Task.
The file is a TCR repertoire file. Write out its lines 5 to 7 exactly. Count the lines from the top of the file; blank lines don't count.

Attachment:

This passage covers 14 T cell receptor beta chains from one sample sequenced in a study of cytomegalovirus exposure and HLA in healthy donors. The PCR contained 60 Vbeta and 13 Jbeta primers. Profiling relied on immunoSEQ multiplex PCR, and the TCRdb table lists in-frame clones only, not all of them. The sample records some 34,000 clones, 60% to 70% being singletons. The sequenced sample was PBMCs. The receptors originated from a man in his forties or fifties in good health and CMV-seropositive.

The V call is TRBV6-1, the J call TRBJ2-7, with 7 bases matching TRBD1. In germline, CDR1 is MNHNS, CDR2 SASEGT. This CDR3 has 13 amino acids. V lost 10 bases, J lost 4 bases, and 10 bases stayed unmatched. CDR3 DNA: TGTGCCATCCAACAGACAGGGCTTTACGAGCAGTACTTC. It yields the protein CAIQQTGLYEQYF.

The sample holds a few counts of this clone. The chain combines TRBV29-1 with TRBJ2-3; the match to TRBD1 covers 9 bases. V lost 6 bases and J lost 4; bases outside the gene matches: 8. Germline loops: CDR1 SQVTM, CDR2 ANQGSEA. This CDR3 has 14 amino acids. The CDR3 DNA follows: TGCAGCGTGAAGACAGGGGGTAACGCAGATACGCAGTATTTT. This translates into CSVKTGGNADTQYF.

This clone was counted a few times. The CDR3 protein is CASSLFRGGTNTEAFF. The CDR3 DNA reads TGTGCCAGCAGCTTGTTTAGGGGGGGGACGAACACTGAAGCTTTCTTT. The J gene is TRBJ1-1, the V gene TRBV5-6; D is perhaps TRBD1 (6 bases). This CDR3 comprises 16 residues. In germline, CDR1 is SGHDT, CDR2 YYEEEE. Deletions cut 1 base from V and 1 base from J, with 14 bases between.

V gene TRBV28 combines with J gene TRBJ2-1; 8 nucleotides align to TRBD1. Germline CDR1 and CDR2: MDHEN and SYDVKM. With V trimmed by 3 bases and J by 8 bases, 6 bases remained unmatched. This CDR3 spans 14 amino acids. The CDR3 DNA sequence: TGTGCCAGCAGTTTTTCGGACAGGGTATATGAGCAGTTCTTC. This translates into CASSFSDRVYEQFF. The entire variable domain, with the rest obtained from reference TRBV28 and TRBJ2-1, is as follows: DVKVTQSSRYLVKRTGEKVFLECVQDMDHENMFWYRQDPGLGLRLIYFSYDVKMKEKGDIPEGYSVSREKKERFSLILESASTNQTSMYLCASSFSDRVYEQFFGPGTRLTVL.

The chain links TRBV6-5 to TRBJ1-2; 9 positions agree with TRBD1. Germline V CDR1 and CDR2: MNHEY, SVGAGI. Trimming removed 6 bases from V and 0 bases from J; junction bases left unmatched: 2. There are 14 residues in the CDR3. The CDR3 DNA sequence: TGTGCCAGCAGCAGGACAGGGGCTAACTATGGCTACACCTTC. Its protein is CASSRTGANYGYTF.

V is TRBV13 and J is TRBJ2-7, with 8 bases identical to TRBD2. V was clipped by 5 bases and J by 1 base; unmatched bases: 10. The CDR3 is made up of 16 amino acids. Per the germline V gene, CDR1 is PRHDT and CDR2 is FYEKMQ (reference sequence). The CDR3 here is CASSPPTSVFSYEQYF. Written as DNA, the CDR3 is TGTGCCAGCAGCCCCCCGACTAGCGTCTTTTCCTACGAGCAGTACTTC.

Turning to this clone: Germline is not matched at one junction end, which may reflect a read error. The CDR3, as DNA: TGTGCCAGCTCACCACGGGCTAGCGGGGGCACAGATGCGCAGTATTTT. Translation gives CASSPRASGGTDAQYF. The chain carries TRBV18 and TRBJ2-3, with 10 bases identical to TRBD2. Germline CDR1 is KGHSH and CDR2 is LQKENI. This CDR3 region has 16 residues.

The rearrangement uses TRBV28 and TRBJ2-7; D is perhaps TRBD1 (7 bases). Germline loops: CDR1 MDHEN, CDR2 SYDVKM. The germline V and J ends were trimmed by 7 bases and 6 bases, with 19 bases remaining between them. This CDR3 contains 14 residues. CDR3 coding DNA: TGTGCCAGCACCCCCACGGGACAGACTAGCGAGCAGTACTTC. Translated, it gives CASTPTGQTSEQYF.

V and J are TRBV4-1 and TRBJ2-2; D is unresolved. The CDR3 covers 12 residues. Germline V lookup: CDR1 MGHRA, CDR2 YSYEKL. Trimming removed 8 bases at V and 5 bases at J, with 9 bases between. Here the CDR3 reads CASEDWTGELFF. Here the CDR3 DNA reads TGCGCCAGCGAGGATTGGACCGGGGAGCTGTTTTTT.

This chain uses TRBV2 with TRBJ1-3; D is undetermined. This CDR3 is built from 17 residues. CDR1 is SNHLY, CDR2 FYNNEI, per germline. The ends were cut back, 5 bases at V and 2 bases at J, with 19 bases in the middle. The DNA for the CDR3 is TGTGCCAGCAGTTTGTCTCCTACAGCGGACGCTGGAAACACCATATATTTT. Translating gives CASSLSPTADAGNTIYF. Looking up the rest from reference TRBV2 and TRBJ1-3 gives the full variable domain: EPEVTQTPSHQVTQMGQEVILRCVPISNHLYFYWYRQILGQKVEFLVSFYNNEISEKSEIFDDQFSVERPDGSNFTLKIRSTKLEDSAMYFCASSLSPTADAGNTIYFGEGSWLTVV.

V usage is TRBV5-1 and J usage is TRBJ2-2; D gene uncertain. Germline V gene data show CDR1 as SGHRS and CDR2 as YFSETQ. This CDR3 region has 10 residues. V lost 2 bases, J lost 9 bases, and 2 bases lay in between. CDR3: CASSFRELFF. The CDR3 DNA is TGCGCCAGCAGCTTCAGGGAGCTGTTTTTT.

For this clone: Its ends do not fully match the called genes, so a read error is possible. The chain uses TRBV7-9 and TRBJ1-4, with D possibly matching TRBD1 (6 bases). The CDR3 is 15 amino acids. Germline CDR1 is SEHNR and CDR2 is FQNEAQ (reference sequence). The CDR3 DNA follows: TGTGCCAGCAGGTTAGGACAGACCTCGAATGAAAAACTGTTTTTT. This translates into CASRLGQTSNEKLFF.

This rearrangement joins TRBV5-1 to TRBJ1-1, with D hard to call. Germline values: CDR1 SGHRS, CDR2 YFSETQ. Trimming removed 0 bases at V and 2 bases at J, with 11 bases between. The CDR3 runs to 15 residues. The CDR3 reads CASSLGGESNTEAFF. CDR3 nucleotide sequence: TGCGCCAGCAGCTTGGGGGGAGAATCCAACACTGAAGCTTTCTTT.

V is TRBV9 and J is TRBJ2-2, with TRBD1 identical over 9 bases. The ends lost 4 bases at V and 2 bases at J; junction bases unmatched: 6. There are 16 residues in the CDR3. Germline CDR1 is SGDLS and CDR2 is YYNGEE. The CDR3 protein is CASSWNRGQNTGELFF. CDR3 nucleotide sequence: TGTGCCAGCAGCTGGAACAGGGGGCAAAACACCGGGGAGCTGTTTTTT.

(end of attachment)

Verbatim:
V gene TRBV28 combines with J gene TRBJ2-1; 8 nucleotides align to TRBD1. Germline CDR1 and CDR2: MDHEN and SYDVKM. With V trimmed by 3 bases and J by 8 bases, 6 bases remained unmatched. This CDR3 spans 14 amino acids. The CDR3 DNA sequence: TGTGCCAGCAGTTTTTCGGACAGGGTATATGAGCAGTTCTTC. This translates into CASSFSDRVYEQFF. The entire variable domain, with the rest obtained from reference TRBV28 and TRBJ2-1, is as follows: DVKVTQSSRYLVKRTGEKVFLECVQDMDHENMFWYRQDPGLGLRLIYFSYDVKMKEKGDIPEGYSVSREKKERFSLILESASTNQTSMYLCASSFSDRVYEQFFGPGTRLTVL.

The chain links TRBV6-5 to TRBJ1-2; 9 positions agree with TRBD1. Germline V CDR1 and CDR2: MNHEY, SVGAGI. Trimming removed 6 bases from V and 0 bases from J; junction bases left unmatched: 2. There are 14 residues in the CDR3. The CDR3 DNA sequence: TGTGCCAGCAGCAGGACAGGGGCTAACTATGGCTACACCTTC. Its protein is CASSRTGANYGYTF.

V is TRBV13 and J is TRBJ2-7, with 8 bases identical to TRBD2. V was clipped by 5 bases and J by 1 base; unmatched bases: 10. The CDR3 is made up of 16 amino acids. Per the germline V gene, CDR1 is PRHDT and CDR2 is FYEKMQ (reference sequence). The CDR3 here is CASSPPTSVFSYEQYF. Written as DNA, the CDR3 is TGTGCCAGCAGCCCCCCGACTAGCGTCTTTTCCTACGAGCAGTACTTC.